You suggest that the skeptics and the frauds are being paid by various industries. “Global Warming” scientists must compete for grants provided by the government and other’s with their own political agenda. If they don’t come up with the desired results, their work is frequently not published in the “right journals” and they quickly find that their funding sources dry up. How can we believe either side? Why not use logic? I believe the Hockey Stick has been debunked, there was a midevil warming period, that’s probably why they call it Greenland, and there was a little ice age. No man made CO2 contributed to the warming period. I not now that the term Global Warming is being replaced with Global Climate Change. Isn’t that actually what we have going on? A normal cyclical event? Let’s get the politics out of this, step back and take some nice long breaths.

  3. G. R. L. Cowan, boron combustion fan said on May 31st, 2007 at 12:29pm #

    I was a little concerned about the denunciation of Fredrick Seitz until I determined that “Frederick” is a different name from “Russell“.

    To be associated with Edward Teller is an honorable thing. It was he who ensured no country outside the former USSR ever risked a Chernobyl.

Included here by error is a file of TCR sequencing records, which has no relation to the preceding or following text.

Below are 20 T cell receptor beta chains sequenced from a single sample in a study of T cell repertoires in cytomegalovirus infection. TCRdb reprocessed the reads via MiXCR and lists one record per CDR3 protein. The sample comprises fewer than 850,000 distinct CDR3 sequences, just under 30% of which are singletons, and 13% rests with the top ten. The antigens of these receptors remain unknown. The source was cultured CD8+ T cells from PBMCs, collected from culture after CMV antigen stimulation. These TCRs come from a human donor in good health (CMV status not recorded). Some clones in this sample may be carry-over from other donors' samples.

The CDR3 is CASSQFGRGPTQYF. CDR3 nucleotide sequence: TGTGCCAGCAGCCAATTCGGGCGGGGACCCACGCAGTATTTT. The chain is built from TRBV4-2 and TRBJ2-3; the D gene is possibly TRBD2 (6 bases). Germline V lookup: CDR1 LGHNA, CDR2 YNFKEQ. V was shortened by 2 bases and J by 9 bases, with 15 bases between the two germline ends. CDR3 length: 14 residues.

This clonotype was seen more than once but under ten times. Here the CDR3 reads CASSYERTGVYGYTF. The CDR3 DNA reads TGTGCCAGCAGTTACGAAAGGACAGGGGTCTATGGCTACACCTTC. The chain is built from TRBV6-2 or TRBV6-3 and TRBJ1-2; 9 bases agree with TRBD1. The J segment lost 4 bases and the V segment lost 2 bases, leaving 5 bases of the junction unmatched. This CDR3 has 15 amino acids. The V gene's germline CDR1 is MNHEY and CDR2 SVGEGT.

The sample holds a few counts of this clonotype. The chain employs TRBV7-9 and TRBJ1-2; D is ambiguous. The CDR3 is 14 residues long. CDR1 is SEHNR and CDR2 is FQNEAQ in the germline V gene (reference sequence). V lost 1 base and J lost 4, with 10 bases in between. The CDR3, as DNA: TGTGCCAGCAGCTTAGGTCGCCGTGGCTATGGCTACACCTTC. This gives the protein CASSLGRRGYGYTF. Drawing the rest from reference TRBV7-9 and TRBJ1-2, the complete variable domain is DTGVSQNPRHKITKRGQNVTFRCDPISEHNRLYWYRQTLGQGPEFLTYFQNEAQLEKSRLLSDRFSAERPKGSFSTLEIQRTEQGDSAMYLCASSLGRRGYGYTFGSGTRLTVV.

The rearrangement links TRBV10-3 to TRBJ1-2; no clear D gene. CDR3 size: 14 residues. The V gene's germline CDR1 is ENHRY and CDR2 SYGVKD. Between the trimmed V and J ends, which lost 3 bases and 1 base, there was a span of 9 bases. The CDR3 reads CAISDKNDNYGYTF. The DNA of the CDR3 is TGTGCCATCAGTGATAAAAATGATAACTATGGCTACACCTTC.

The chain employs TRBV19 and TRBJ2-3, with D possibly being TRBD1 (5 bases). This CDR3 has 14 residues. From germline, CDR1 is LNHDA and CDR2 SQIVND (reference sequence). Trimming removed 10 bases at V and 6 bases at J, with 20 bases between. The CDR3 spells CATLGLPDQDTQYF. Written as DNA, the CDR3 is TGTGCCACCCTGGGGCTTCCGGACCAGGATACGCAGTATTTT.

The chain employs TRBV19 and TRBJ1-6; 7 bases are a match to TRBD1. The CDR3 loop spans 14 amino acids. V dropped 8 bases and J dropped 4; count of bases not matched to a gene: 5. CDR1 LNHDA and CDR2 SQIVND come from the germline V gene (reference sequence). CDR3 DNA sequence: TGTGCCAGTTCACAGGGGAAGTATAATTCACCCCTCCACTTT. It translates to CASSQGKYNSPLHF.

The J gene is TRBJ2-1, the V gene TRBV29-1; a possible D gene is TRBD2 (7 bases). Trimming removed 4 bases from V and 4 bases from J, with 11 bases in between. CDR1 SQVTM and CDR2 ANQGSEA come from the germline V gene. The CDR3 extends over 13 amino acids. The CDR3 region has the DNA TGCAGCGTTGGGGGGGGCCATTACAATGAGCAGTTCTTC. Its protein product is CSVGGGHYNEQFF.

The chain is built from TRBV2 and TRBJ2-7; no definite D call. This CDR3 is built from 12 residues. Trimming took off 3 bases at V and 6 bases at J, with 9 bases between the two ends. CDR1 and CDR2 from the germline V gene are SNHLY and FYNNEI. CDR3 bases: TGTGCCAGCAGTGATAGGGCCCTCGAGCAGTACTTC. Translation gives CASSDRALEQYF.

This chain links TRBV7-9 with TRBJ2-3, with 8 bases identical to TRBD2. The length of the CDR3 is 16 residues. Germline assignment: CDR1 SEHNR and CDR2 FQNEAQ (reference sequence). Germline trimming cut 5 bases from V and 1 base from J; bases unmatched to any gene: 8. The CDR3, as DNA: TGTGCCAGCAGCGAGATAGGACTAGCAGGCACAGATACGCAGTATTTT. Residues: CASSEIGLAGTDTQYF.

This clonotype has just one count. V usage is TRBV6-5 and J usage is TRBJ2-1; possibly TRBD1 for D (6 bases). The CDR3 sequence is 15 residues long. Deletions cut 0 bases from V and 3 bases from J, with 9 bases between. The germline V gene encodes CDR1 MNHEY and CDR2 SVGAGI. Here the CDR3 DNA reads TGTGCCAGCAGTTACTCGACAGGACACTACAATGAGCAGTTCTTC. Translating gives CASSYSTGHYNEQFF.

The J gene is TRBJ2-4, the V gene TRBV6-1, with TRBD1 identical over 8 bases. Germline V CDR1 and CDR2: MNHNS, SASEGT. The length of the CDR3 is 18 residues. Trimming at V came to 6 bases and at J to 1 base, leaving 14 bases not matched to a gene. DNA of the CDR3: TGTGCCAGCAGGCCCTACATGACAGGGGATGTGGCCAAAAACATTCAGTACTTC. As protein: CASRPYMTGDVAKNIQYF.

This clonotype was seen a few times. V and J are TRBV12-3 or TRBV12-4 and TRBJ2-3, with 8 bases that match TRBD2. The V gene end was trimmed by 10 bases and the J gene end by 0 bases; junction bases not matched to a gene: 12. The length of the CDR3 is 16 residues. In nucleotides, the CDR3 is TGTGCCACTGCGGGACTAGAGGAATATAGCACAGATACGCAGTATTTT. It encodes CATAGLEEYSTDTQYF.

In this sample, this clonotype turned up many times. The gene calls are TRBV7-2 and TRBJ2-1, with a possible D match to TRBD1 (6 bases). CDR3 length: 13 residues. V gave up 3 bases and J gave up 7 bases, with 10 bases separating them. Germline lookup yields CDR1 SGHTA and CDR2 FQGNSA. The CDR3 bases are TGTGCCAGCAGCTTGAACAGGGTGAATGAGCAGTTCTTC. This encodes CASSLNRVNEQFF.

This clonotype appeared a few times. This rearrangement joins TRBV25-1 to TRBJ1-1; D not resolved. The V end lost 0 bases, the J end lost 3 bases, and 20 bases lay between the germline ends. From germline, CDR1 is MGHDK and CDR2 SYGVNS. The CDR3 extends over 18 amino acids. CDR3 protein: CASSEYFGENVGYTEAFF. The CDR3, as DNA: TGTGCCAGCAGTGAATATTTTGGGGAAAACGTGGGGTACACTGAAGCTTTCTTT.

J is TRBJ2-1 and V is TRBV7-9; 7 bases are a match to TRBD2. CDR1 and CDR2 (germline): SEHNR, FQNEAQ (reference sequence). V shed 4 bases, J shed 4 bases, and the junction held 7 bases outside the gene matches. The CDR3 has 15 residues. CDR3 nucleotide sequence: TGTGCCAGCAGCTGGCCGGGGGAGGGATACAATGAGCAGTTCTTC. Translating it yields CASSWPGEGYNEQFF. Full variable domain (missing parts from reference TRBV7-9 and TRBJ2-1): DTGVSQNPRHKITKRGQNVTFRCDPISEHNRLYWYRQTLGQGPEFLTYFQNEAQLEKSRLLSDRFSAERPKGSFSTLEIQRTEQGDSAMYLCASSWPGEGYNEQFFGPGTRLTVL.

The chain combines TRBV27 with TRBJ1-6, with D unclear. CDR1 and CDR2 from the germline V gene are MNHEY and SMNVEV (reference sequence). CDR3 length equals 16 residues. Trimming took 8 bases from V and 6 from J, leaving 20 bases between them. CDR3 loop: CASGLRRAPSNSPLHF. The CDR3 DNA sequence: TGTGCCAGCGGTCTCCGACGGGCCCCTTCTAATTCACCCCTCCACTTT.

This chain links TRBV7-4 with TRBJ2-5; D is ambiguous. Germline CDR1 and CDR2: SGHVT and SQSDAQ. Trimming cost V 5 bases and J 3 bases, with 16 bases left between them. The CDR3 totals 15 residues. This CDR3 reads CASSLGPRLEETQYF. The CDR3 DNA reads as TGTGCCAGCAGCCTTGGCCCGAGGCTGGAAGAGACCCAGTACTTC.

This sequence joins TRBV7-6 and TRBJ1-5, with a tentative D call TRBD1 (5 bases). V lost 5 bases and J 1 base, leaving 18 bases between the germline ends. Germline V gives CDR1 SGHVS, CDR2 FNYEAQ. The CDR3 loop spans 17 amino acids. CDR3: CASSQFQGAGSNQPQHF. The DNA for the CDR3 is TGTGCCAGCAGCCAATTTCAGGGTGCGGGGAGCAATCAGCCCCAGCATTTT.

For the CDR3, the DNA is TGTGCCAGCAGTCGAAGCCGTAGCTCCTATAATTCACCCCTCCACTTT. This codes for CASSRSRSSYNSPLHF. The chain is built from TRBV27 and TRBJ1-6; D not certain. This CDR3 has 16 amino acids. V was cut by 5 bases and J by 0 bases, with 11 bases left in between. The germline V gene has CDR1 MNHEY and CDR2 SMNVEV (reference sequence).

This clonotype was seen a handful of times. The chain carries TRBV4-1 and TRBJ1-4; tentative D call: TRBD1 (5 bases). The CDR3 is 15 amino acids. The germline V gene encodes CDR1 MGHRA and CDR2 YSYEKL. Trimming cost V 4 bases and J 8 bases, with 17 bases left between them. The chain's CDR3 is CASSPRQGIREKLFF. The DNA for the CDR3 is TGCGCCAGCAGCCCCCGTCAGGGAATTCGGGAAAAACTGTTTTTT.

4. david said on May 31st, 2007 at 2:07pm #

    I have a problem with the title and it’s affect on the discussion. Skepticism is critical to science, the scientific method requires that competing hypotheses be developed and tested, with objective deductive tests.
    It is clear one of the prime requisites for a theory to be taken seriously is for its predictions to be validated to within some precision. Global Climate Models are restricted in this regard due to the behavior of non-linear feedback systems themselves and so we continue to predict but do little to no validation, or at least it’s not published.

    Taking a breath is a good idea, also seriously examining the competing hypotheses as intelligent curious beings is also a good idea. Temperature, CO2 concentration, and CH4 concentration are all highly correlated, but correlations don’t imply causality. The lead lag argument (purportedly temperature leads CO2 concentration by 800-1200 years) would imply higher temps yield higher concentrations and yes, the feedback is an explanation for it working the other way. If Temp does lead, what causes the intial rise?